Alan Greenblatt

Alan Greenblatt appears in the following:

GOP Struggles To Sell Message In Big Cities

Saturday, February 15, 2014

Democrats currently control city hall in 90 percent of the nation's largest cities. But not too many years ago, Republicans had a pretty good chance of winning big-city mayoral races.


After 23 Years, Your Waiter Is Ready For A Raise

Tuesday, February 11, 2014

The tipped minimum wage has been stuck at $2.13 an hour since 1991, but legislation before Congress could finally change that. The restaurant industry says that will cost jobs and drive away diners. But in states where servers, bartenders and other tipped workers already make more than the federal minimum wage, restaurants haven't been hurting.


Celebrities Turn Star Power Toward Political Stage

Wednesday, February 05, 2014

Clay Aiken is the latest in a long line of actors, singers, reality TV stars and athletes to seek second careers in politics. But fame is no guarantee of success at the ballot box.


Rethinking The 17th Amendment: An Old Idea Gets Fresh Opposition

Wednesday, February 05, 2014

For more than 100 years, voters have been able to pick U.S. senators themselves. Some conservatives think the country would be better off if state legislators made the choice.


Policymaking By Pen: Obama's New Twist On Old Strategy

Thursday, January 30, 2014

Obama's aggressive use of executive orders is nothing new, either for him or for the presidency in general. But his decision to craft policies on his own is already getting congressional pushback.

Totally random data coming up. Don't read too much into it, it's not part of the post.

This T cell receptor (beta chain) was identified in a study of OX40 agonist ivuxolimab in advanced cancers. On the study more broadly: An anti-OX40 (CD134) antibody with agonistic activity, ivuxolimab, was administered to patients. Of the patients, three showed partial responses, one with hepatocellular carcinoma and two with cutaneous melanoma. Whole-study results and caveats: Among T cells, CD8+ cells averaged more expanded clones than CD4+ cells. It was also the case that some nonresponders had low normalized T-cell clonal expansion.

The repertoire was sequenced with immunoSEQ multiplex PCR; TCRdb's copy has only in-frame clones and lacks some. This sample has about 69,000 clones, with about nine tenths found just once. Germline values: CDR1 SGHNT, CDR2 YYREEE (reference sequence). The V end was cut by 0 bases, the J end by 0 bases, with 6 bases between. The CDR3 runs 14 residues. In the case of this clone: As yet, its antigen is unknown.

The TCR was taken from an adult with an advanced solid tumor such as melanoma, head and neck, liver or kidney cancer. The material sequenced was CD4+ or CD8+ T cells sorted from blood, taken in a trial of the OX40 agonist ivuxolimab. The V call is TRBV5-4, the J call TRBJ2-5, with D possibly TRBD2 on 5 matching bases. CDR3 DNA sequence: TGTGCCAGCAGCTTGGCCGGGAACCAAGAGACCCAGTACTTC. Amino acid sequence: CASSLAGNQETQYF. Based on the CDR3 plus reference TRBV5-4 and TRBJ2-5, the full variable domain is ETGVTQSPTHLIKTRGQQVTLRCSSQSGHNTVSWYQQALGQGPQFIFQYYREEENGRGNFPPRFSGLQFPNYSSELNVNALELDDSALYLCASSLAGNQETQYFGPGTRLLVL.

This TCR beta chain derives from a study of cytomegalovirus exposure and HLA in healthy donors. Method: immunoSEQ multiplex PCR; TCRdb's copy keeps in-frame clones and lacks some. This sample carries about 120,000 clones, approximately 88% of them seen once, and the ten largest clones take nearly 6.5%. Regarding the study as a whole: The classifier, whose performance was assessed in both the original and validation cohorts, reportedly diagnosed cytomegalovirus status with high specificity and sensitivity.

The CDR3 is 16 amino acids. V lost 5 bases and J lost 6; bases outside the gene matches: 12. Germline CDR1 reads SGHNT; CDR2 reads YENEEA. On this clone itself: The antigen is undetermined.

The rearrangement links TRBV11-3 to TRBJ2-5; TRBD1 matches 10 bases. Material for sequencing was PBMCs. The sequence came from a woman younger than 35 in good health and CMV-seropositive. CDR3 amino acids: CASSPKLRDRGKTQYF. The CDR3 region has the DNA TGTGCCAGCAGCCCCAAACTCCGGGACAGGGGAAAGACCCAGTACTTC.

Why Red-State Kentucky Got A Shoutout From Obama

Wednesday, January 29, 2014

President Obama described the state as "not the most liberal part of the country." In fact, Kentucky gives him lower approval ratings than all but seven other states. Yet the state's Democratic governor has pushed Obama's priorities on health and education more successfully than most other governors.


Why Washington Drives Mayors Crazy

Friday, January 24, 2014

Close to 300 of the nation's mayors have been meeting in Washington this week. They've found networking with their peers to be a lot more productive than trying to lobby Congress.


'Betray Me And You're Dead': How Loyalty Leached Out Of Politics

Sunday, January 19, 2014

Several recent episodes — Chris Christie's bridge scandal, Robert Gates' memoir and Hillary Clinton's "hit list" — have illustrated the limits of political loyalty. Top politicians know they can never fully trust all those around them, but it doesn't always pay to try to get even.


Colleges Guide Low-Income Students From Getting In To Graduating

Thursday, January 16, 2014

An education summit at the White House focuses on finding new ways to help poor students succeed. "The dirty little secret of American higher education is that universities care about racial diversity and do a good job of trying to promote that, but they completely ignore the issue of socioeconomic diversity," says one scholar.


Nation's New Mayors Revive Big City Liberalism

Sunday, January 12, 2014